For new customers, it is a similar story. You may want to rely solely on sale, price reduction and acquisition led messaging over peak which makes sense if you are a retailer simply looking to acquire new customers during sale. However, there will be many retailers who are looking to drive customer lifetime value and consumers who will purchase outside of sale too. For these customers, it is fundamental you introduce the brand before your sale and acquisition led messaging. You will want to consider your ad formats here and ensure you are serving video, lifestyle and campaign imagery rather than just product shots. You will also want to run higher impact formats which drive more engagement e.g. collection ads, Insta stories and instant experience ads. We previously wrote this article on Paid Social Strategy and Structuring Campaigns which gives more insight into how to target consumers separately and build out effective campaign structures.
Utilising CRM lists i.e. past customer data, you can target users who have purchased over the last year or those who purchased in the last Christmas and BFCM periods. This will enable you to target users who are more likely to purchase, you can also use these audiences as a source for look-a-like audiences i.e. you can find more users who share similar interests to those who have converted previously. Below is an example of segments built in Klaviyo which can be used to improve your targeting and relevancy through paid social.
Most importantly, consider your messaging. You will need to adapt your messaging between branded and acquisition focused ads. An effective way to manage this split is by building out a sequential messaging flow. This can be built out by two methods; building audiences for how they have interacted with ads and building audiences based on how they visited the site (via the UTM string). In the first approach; you can build audiences based on the ads they have previously been served. Please note, this only works for lead gen ads, collection ads and instant experiences which may restrict your approach. If you do however want to run sequential messaging and serve stronger branded and engagement led ads before next serving the more acquisition, call to action, price-led messaging next, this is a great method (as it does not rely on the user clicking through to site for the URL targeting). To run the sequential messaging this way, simply serve your target audience with one of the aforementioned ad formats and then build out remarketing pools based on the users who saw / engaged with these ads. The next option is to simply build audiences based on the UTM within the URL. Here you can build sequential messaging based on the campaign name within the UTM i.e. building an audience for URL contains campaign_PreSaleEngagement. In addition to the branding led messaging in the first phase followed by sale led messaging, another example of sequential messaging may be to build demand and interest, promoting the sale and promotion start date, before remarketing to these users on the day of launch to remind them to visit and shop.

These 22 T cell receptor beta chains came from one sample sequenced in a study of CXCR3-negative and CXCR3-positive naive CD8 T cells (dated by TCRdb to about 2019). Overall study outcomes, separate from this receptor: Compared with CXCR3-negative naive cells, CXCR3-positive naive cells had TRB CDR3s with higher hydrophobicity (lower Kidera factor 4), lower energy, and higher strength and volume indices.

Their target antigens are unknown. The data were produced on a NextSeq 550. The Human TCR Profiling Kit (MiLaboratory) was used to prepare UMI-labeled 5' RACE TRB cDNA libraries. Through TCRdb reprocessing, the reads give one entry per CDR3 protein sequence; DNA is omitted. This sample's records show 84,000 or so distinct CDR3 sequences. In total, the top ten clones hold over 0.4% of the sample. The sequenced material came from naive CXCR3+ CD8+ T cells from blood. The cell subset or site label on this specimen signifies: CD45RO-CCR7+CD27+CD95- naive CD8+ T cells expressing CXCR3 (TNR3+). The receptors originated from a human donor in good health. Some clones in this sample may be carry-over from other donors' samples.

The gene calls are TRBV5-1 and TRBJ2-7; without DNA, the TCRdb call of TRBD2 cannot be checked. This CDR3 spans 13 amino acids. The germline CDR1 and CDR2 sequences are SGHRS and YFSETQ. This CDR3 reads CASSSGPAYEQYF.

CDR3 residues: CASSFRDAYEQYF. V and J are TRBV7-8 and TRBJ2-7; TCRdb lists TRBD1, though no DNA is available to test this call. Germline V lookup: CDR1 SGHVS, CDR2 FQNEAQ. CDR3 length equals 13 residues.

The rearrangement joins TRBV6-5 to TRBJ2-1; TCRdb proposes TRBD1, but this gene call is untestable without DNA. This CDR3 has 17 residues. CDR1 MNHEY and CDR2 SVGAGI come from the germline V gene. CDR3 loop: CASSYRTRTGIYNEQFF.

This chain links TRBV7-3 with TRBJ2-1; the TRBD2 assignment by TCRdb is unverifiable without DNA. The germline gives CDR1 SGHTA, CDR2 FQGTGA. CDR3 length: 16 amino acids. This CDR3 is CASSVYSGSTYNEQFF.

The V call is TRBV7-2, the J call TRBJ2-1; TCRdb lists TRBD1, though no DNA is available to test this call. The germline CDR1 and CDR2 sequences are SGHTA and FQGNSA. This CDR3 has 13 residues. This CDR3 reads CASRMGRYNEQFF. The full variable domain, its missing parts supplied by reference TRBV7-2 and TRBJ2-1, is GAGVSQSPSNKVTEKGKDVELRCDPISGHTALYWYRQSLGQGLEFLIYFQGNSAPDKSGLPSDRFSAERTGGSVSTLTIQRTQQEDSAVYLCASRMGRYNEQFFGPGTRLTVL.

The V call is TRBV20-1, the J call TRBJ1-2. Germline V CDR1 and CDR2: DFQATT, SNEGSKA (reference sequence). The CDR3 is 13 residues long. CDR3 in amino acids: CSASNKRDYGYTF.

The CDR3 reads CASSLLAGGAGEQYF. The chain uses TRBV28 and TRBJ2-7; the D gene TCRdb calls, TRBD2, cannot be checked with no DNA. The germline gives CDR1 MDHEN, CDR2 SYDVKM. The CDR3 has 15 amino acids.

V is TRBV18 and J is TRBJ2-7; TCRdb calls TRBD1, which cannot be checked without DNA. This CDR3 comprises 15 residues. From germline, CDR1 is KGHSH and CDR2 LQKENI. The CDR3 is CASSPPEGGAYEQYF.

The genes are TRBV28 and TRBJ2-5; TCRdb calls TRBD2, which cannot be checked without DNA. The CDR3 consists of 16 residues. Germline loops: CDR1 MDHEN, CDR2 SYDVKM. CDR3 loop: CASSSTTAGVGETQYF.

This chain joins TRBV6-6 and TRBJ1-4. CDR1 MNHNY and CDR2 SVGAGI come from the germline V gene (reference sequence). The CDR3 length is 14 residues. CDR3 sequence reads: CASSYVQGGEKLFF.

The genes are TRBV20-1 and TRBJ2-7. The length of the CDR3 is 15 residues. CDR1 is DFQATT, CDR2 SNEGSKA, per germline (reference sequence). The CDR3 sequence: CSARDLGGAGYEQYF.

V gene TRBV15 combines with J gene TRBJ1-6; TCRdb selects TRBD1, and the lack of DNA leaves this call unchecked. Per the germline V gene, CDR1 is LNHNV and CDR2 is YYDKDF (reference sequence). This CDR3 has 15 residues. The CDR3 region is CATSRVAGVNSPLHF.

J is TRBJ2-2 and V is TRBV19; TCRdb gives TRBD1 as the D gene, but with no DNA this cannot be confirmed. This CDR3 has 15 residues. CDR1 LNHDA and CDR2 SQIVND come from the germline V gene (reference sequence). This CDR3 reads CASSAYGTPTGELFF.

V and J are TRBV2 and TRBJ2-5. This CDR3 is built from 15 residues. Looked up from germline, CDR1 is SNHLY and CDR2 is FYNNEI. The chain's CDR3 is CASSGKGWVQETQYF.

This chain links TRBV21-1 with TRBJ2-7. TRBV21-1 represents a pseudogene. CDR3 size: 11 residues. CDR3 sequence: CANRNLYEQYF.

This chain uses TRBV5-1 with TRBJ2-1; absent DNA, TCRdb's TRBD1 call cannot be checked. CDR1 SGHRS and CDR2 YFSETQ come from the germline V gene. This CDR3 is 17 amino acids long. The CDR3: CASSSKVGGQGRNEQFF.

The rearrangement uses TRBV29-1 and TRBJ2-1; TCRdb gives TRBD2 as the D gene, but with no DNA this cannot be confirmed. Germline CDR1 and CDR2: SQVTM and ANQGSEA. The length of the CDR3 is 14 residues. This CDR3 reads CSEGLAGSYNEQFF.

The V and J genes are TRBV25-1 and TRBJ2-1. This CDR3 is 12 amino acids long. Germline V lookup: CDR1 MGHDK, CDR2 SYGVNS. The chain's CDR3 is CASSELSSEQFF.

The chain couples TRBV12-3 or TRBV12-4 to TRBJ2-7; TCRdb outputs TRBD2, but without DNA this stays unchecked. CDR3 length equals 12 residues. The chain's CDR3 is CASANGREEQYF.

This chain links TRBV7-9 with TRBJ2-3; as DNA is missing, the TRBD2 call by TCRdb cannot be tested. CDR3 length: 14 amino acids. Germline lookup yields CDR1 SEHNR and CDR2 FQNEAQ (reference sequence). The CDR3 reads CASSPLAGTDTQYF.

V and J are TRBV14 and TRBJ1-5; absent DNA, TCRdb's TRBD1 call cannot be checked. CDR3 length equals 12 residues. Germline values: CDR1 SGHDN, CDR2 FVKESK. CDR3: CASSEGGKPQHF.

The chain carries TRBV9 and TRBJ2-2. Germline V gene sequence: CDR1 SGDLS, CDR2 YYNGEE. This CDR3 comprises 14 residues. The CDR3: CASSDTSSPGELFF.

Final Thoughts and Concluding Recommendations
Plan ahead. Look at historical trends and broader industry insights to understand how demand and competition will change over peak periods. Consider what product SKUs you will be promoting to which audiences over these periods. How does this differ between Black Friday, Cyber Monday, and Christmas? How much budget is needed?
Use Past data to inform strategies. Data is key. Whilst we can take learnings from industry publications and Google trends, every business is different. Data from your own holiday period will be able to provide you with much more insight. You also want to look at which products performed well last year, how the level of promotion impacts performance and also how you can leverage CRM data in your marketing.
Apply best practises – Once you know what products you will be promoting and when, ensure your campaigns reflect that plan whilst applying best practices. This includes campaign structure, messaging, and automation. These best practices will give you the best opportunity to maximise the higher search demand whilst achieving a strong ROI.
Messaging is key – Messaging will differ depending on the holiday/ sale i.e. Black Friday, Cyber Monday, pre-Christmas, and post-Christmas. Which messaging is most likely to encourage click-through to site and conversion? How does user behaviour change over those periods?
Josh Duggan - Co-Founder, Vervaunt
Josh Duggan is the Co-Founder of Vervaunt, a London-based eCommerce consultancy and paid media agency. Josh has been working in the paid media space for around 10 years and overlooks Vervaunt’s search, shopping and social offerings. Vervaunt work with a range of premium brands and well-known retailers, such as MUJI, LUSH, Self-Portrait, Lulu Guinness, Joseph Joseph, Antler, O’Neills, PMT Music and lots more.